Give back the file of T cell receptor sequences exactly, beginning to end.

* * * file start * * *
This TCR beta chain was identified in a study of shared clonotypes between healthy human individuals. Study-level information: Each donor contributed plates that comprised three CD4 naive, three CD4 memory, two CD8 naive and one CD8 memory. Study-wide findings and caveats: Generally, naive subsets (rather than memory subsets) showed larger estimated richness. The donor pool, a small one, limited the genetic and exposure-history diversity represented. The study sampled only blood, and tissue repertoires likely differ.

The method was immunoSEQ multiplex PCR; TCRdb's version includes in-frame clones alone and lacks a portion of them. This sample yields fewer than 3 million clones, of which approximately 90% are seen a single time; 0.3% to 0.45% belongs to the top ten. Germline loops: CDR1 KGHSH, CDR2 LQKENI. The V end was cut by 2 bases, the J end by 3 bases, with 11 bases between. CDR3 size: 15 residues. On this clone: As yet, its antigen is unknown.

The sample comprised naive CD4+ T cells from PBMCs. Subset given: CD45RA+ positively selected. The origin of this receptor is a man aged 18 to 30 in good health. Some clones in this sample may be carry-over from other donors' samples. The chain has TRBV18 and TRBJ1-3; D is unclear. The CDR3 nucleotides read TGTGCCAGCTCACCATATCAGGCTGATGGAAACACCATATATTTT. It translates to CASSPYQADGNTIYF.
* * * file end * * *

This TCR beta chain was identified in a study of shared clonotypes between healthy human individuals. Study-level information: Each donor contributed plates that comprised three CD4 naive, three CD4 memory, two CD8 naive and one CD8 memory. Study-wide findings and caveats: Generally, naive subsets (rather than memory subsets) showed larger estimated richness. The donor pool, a small one, limited the genetic and exposure-history diversity represented. The study sampled only blood, and tissue repertoires likely differ.

The method was immunoSEQ multiplex PCR; TCRdb's version includes in-frame clones alone and lacks a portion of them. This sample yields fewer than 3 million clones, of which approximately 90% are seen a single time; 0.3% to 0.45% belongs to the top ten. Germline loops: CDR1 KGHSH, CDR2 LQKENI. The V end was cut by 2 bases, the J end by 3 bases, with 11 bases between. CDR3 size: 15 residues. On this clone: As yet, its antigen is unknown.

The sample comprised naive CD4+ T cells from PBMCs. Subset given: CD45RA+ positively selected. The origin of this receptor is a man aged 18 to 30 in good health. Some clones in this sample may be carry-over from other donors' samples. The chain has TRBV18 and TRBJ1-3; D is unclear. The CDR3 nucleotides read TGTGCCAGCTCACCATATCAGGCTGATGGAAACACCATATATTTT. It translates to CASSPYQADGNTIYF.